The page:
Stories of the North

Tales of Alaskan adventure.

Mt. McKinley    

The High Way
By Dave Hahn
There is more to a bush flight than a glimpse of granite and glacier. It's the company. The best pilots won't just shock you with yaw and sway you with pitch; they'll also weave you a story of aviators, explorers, wilderness, and geology. I started flying onto Denali in 1986. By '88 I was guiding on the mountain and was catching rides out of Talkeetna with a living legend. Cliff Hudson, who'd gone into the business in 1946, was the quintessential Alaskan bush pilot, and I felt fortunate to see him at work. My luck continued as I formed a friendship with his son, Jay, who took over chief pilot duties at Hudson Air Service. In December, Jay died at age 52 from cancer. He and I had spent 20 years building genuine respect for one another. My preference has always been to go at the very end of the normal climbing season, in July. But by then, most Talkeetna pilots have switched to freshly showered tourists who don't require landings on skis uphill in the snow. I figured Jay would quit climbers altogether at some point, but he said that such awkward flights—be they for climbers, fishermen, or folks in the bush needing their mail—were the guts of his family business and always would be. Some years, I'd conspire to get that last flight off the mountain all by myself with Jay. I wouldn't require a big tour on the trip back, and he wouldn't require a blow-by-blow of the three-week climb. Sure, I'd ask him what it had been like controlling a plane at age eight or getting his pilot's license at 16. And I'd nibble politely about how he could live so far from everything. But often I'd just shut up and enjoy the company, the amazing Alaskan summer sun, and the world spinning oh-so smoothly beneath Jay Hudson's trusty Cessna 206 Turbo.

Kings of All That
By Ryan Krogh
Fishermen are a foolhardy bunch—nowhere more so than in Alaska. With good reason: Alaska is the piscatory promised land. Piggish rainbows, overeager grayling, freight-train-like salmon—they're all here. And they're all equally fun to catch. That is, of course, with one exception: king salmon. In Alaska, kings are king, and landing one on a fly, possible in only a few places, is the pinnacle of sport. Last June, at Deneki Outdoors' Alaska West tent camp ($4,900 per person, includes lodging, food, and guided fishing;, a remote fly-in camp on the banks of the Kanektok River, in western Alaska, the kings were running, and so was I. In three days, I hooked two but landed neither. Another fisherman in camp, an 85-year-old named John, had been trying to catch a king for 12 straight days, coming within an arm's length of success. In the course of his pursuit, John's face had become sunburnt, and by the 12th day, when he announced he'd had enough, his skin was peeling like a snake's. But the next morning, John got up, lathered himself in sunscreen, and hit the water again. He hooked two kings...and landed both. After returning home, he planned a four-week trip for the following summer.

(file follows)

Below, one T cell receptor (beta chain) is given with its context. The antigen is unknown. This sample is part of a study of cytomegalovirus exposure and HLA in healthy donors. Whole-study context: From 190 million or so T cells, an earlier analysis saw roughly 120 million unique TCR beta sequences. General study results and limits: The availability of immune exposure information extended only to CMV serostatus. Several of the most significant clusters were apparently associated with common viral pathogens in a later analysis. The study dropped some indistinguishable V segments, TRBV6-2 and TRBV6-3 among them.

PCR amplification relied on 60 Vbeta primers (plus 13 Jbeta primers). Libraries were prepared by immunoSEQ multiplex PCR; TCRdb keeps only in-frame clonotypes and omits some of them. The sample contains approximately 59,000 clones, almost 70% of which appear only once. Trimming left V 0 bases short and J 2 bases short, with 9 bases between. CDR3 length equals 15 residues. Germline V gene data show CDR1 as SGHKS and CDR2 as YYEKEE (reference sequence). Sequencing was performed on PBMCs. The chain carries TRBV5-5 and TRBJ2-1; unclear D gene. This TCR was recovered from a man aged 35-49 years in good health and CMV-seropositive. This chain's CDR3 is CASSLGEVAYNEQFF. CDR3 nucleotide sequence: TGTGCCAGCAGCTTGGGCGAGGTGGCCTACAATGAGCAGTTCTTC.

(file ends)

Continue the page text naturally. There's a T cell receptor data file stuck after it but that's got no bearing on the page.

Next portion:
Travel Advisory
By Daniel Coyle
Little-known fact: Along with grizzlies and moose, Alaska's wilderness teems with another highly specialized charismatic megafauna: Polaris romanticus, more commonly known as the Alaska Romeo. An exquisitely adapted bipedal mammal, Romeos survive by latching on to lower-48ers for a single summer at a time, sustaining themselves on wide-eyed dreams of wilderness living. In our small town, for instance, there's one storied female Romeo whose cabin was built entirely by lower-48ers: First she hooked up with a visiting carpenter, then an electrician, and so forth. Then there's the Romeo whose annual hookups comprise his fishing crew. A sure sign of summer: the sight of his boat headed out with a freshly minted girlfriend (or, some years, two) perched on the bow. It's possible for visitors to safely interact with P. romanticus, provided they use common sense and follow a few simple rules.

What to look for: Sun-bleached, wind-whipped hair, horizon-gazing eyes, rosy complexion, ripped Carhartts. Other identifying marks: a devil-may-care smile, a mid-1980s Subaru. Habitat: Fishing boats, saunas, and cabins in need of constant upkeep (often provided by willing lower-48ers). Both males and females reach peak maturity in their mid-forties; a few have even stayed active into their sixties. They gravitate to vague, seasonal jobs such as "fish counter" or "volunteer fireman."

What to do: Be aware that late-summer evenings are P. romanticus's prime hunting time. Twenty daily hours of sunlight frequently leaves lower-48ers dazed, blissful, and vulnerable. Avoid displaying bright, shiny objects, like rental cars, credit cards, and hotel-room keys. Also avoid demonstrating potentially useful skills, like wood splitting or clam digging. If a Romeo should display over­aggressive behavior, it's recommended to employ either pepper spray or a sentence beginning with the phrase "When we're married..." Both work equally well.

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